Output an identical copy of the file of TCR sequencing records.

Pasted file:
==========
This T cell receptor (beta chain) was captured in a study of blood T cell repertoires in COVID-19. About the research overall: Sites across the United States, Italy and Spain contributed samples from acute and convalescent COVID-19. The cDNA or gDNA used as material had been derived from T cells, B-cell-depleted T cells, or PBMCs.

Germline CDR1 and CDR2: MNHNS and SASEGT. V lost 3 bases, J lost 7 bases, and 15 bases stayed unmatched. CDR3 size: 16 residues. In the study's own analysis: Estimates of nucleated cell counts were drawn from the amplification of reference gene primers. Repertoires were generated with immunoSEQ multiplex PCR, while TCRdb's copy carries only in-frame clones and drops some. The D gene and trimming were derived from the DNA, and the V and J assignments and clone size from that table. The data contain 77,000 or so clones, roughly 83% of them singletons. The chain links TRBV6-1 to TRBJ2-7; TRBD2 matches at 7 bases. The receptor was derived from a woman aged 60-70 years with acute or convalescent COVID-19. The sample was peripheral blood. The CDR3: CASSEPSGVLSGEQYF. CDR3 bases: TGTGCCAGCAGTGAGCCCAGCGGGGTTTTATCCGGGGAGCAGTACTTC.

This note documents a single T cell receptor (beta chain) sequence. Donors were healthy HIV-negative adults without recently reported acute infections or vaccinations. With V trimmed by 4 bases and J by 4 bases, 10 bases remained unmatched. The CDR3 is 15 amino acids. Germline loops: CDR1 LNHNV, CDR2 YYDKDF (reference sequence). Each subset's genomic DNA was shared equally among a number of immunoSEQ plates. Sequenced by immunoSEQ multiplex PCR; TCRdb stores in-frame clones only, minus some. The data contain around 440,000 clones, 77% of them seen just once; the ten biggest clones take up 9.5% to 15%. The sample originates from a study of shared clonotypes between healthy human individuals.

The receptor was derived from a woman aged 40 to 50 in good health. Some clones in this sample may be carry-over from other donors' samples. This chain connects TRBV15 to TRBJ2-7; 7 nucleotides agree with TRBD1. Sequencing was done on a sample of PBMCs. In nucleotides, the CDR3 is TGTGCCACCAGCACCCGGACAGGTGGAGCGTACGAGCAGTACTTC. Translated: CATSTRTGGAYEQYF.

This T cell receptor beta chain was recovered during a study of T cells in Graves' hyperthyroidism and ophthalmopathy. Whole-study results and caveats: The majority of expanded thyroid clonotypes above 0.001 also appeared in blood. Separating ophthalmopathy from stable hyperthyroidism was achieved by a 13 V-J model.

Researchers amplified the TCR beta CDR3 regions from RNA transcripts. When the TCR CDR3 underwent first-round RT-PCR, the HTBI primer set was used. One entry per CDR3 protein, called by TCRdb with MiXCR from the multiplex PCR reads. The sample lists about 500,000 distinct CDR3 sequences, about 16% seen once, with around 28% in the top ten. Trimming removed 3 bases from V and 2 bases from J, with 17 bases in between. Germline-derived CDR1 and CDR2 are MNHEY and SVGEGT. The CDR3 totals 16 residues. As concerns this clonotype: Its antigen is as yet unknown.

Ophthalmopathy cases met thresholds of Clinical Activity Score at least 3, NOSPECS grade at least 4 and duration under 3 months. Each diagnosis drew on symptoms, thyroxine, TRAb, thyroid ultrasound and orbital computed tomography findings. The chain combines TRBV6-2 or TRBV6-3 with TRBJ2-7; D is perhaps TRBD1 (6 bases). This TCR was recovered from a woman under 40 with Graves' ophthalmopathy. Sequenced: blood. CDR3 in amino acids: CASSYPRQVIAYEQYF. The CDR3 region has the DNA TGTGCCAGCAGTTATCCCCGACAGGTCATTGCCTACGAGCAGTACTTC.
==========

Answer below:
This T cell receptor (beta chain) was captured in a study of blood T cell repertoires in COVID-19. About the research overall: Sites across the United States, Italy and Spain contributed samples from acute and convalescent COVID-19. The cDNA or gDNA used as material had been derived from T cells, B-cell-depleted T cells, or PBMCs.

Germline CDR1 and CDR2: MNHNS and SASEGT. V lost 3 bases, J lost 7 bases, and 15 bases stayed unmatched. CDR3 size: 16 residues. In the study's own analysis: Estimates of nucleated cell counts were drawn from the amplification of reference gene primers. Repertoires were generated with immunoSEQ multiplex PCR, while TCRdb's copy carries only in-frame clones and drops some. The D gene and trimming were derived from the DNA, and the V and J assignments and clone size from that table. The data contain 77,000 or so clones, roughly 83% of them singletons. The chain links TRBV6-1 to TRBJ2-7; TRBD2 matches at 7 bases. The receptor was derived from a woman aged 60-70 years with acute or convalescent COVID-19. The sample was peripheral blood. The CDR3: CASSEPSGVLSGEQYF. CDR3 bases: TGTGCCAGCAGTGAGCCCAGCGGGGTTTTATCCGGGGAGCAGTACTTC.

This note documents a single T cell receptor (beta chain) sequence. Donors were healthy HIV-negative adults without recently reported acute infections or vaccinations. With V trimmed by 4 bases and J by 4 bases, 10 bases remained unmatched. The CDR3 is 15 amino acids. Germline loops: CDR1 LNHNV, CDR2 YYDKDF (reference sequence). Each subset's genomic DNA was shared equally among a number of immunoSEQ plates. Sequenced by immunoSEQ multiplex PCR; TCRdb stores in-frame clones only, minus some. The data contain around 440,000 clones, 77% of them seen just once; the ten biggest clones take up 9.5% to 15%. The sample originates from a study of shared clonotypes between healthy human individuals.

The receptor was derived from a woman aged 40 to 50 in good health. Some clones in this sample may be carry-over from other donors' samples. This chain connects TRBV15 to TRBJ2-7; 7 nucleotides agree with TRBD1. Sequencing was done on a sample of PBMCs. In nucleotides, the CDR3 is TGTGCCACCAGCACCCGGACAGGTGGAGCGTACGAGCAGTACTTC. Translated: CATSTRTGGAYEQYF.

This T cell receptor beta chain was recovered during a study of T cells in Graves' hyperthyroidism and ophthalmopathy. Whole-study results and caveats: The majority of expanded thyroid clonotypes above 0.001 also appeared in blood. Separating ophthalmopathy from stable hyperthyroidism was achieved by a 13 V-J model.

Researchers amplified the TCR beta CDR3 regions from RNA transcripts. When the TCR CDR3 underwent first-round RT-PCR, the HTBI primer set was used. One entry per CDR3 protein, called by TCRdb with MiXCR from the multiplex PCR reads. The sample lists about 500,000 distinct CDR3 sequences, about 16% seen once, with around 28% in the top ten. Trimming removed 3 bases from V and 2 bases from J, with 17 bases in between. Germline-derived CDR1 and CDR2 are MNHEY and SVGEGT. The CDR3 totals 16 residues. As concerns this clonotype: Its antigen is as yet unknown.

Ophthalmopathy cases met thresholds of Clinical Activity Score at least 3, NOSPECS grade at least 4 and duration under 3 months. Each diagnosis drew on symptoms, thyroxine, TRAb, thyroid ultrasound and orbital computed tomography findings. The chain combines TRBV6-2 or TRBV6-3 with TRBJ2-7; D is perhaps TRBD1 (6 bases). This TCR was recovered from a woman under 40 with Graves' ophthalmopathy. Sequenced: blood. CDR3 in amino acids: CASSYPRQVIAYEQYF. The CDR3 region has the DNA TGTGCCAGCAGTTATCCCCGACAGGTCATTGCCTACGAGCAGTACTTC.